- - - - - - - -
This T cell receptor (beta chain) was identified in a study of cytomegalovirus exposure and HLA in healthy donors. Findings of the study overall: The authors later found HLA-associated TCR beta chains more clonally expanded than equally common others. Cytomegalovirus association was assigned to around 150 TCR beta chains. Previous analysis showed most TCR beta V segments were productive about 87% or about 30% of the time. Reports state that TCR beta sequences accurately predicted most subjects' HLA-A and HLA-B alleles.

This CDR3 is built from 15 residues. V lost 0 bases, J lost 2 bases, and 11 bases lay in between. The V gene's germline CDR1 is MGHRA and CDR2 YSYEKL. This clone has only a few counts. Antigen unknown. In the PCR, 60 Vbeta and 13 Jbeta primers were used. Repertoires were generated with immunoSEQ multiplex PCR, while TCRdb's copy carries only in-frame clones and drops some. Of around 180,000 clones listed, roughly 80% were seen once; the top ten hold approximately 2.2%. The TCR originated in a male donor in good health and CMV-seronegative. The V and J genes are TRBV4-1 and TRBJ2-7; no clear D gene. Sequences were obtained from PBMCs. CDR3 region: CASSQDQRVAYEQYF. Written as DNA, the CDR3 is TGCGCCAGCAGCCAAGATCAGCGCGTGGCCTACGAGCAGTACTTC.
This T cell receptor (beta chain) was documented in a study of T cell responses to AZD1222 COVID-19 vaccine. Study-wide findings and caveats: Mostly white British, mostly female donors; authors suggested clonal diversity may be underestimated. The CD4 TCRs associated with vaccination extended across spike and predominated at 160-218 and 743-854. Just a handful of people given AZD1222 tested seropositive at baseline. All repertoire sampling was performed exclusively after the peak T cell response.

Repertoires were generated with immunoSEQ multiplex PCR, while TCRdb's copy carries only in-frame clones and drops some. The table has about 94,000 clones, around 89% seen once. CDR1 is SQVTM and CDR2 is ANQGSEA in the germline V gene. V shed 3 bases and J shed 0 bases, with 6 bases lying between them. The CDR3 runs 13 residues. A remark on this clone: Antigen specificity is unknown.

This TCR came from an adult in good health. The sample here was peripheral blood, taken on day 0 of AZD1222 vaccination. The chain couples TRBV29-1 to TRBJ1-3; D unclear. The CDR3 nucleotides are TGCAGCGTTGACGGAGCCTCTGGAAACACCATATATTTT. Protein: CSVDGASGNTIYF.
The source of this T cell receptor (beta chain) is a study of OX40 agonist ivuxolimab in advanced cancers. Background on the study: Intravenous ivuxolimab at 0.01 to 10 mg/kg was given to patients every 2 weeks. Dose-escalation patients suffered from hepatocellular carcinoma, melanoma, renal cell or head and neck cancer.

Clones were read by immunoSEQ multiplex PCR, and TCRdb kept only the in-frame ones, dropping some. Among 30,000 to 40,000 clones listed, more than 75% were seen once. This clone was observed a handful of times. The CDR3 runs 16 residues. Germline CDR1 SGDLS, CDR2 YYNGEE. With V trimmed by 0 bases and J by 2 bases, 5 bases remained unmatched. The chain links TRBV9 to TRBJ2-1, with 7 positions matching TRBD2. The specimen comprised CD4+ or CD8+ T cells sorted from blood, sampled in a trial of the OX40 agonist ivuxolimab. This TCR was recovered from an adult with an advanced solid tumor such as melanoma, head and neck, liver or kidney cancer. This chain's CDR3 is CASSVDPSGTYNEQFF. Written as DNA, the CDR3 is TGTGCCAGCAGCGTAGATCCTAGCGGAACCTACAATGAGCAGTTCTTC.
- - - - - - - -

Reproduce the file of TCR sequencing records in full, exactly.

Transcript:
This T cell receptor (beta chain) was identified in a study of cytomegalovirus exposure and HLA in healthy donors. Findings of the study overall: The authors later found HLA-associated TCR beta chains more clonally expanded than equally common others. Cytomegalovirus association was assigned to around 150 TCR beta chains. Previous analysis showed most TCR beta V segments were productive about 87% or about 30% of the time. Reports state that TCR beta sequences accurately predicted most subjects' HLA-A and HLA-B alleles.

This CDR3 is built from 15 residues. V lost 0 bases, J lost 2 bases, and 11 bases lay in between. The V gene's germline CDR1 is MGHRA and CDR2 YSYEKL. This clone has only a few counts. Antigen unknown. In the PCR, 60 Vbeta and 13 Jbeta primers were used. Repertoires were generated with immunoSEQ multiplex PCR, while TCRdb's copy carries only in-frame clones and drops some. Of around 180,000 clones listed, roughly 80% were seen once; the top ten hold approximately 2.2%. The TCR originated in a male donor in good health and CMV-seronegative. The V and J genes are TRBV4-1 and TRBJ2-7; no clear D gene. Sequences were obtained from PBMCs. CDR3 region: CASSQDQRVAYEQYF. Written as DNA, the CDR3 is TGCGCCAGCAGCCAAGATCAGCGCGTGGCCTACGAGCAGTACTTC.
This T cell receptor (beta chain) was documented in a study of T cell responses to AZD1222 COVID-19 vaccine. Study-wide findings and caveats: Mostly white British, mostly female donors; authors suggested clonal diversity may be underestimated. The CD4 TCRs associated with vaccination extended across spike and predominated at 160-218 and 743-854. Just a handful of people given AZD1222 tested seropositive at baseline. All repertoire sampling was performed exclusively after the peak T cell response.

Repertoires were generated with immunoSEQ multiplex PCR, while TCRdb's copy carries only in-frame clones and drops some. The table has about 94,000 clones, around 89% seen once. CDR1 is SQVTM and CDR2 is ANQGSEA in the germline V gene. V shed 3 bases and J shed 0 bases, with 6 bases lying between them. The CDR3 runs 13 residues. A remark on this clone: Antigen specificity is unknown.

This TCR came from an adult in good health. The sample here was peripheral blood, taken on day 0 of AZD1222 vaccination. The chain couples TRBV29-1 to TRBJ1-3; D unclear. The CDR3 nucleotides are TGCAGCGTTGACGGAGCCTCTGGAAACACCATATATTTT. Protein: CSVDGASGNTIYF.
The source of this T cell receptor (beta chain) is a study of OX40 agonist ivuxolimab in advanced cancers. Background on the study: Intravenous ivuxolimab at 0.01 to 10 mg/kg was given to patients every 2 weeks. Dose-escalation patients suffered from hepatocellular carcinoma, melanoma, renal cell or head and neck cancer.

Clones were read by immunoSEQ multiplex PCR, and TCRdb kept only the in-frame ones, dropping some. Among 30,000 to 40,000 clones listed, more than 75% were seen once. This clone was observed a handful of times. The CDR3 runs 16 residues. Germline CDR1 SGDLS, CDR2 YYNGEE. With V trimmed by 0 bases and J by 2 bases, 5 bases remained unmatched. The chain links TRBV9 to TRBJ2-1, with 7 positions matching TRBD2. The specimen comprised CD4+ or CD8+ T cells sorted from blood, sampled in a trial of the OX40 agonist ivuxolimab. This TCR was recovered from an adult with an advanced solid tumor such as melanoma, head and neck, liver or kidney cancer. This chain's CDR3 is CASSVDPSGTYNEQFF. Written as DNA, the CDR3 is TGTGCCAGCAGCGTAGATCCTAGCGGAACCTACAATGAGCAGTTCTTC.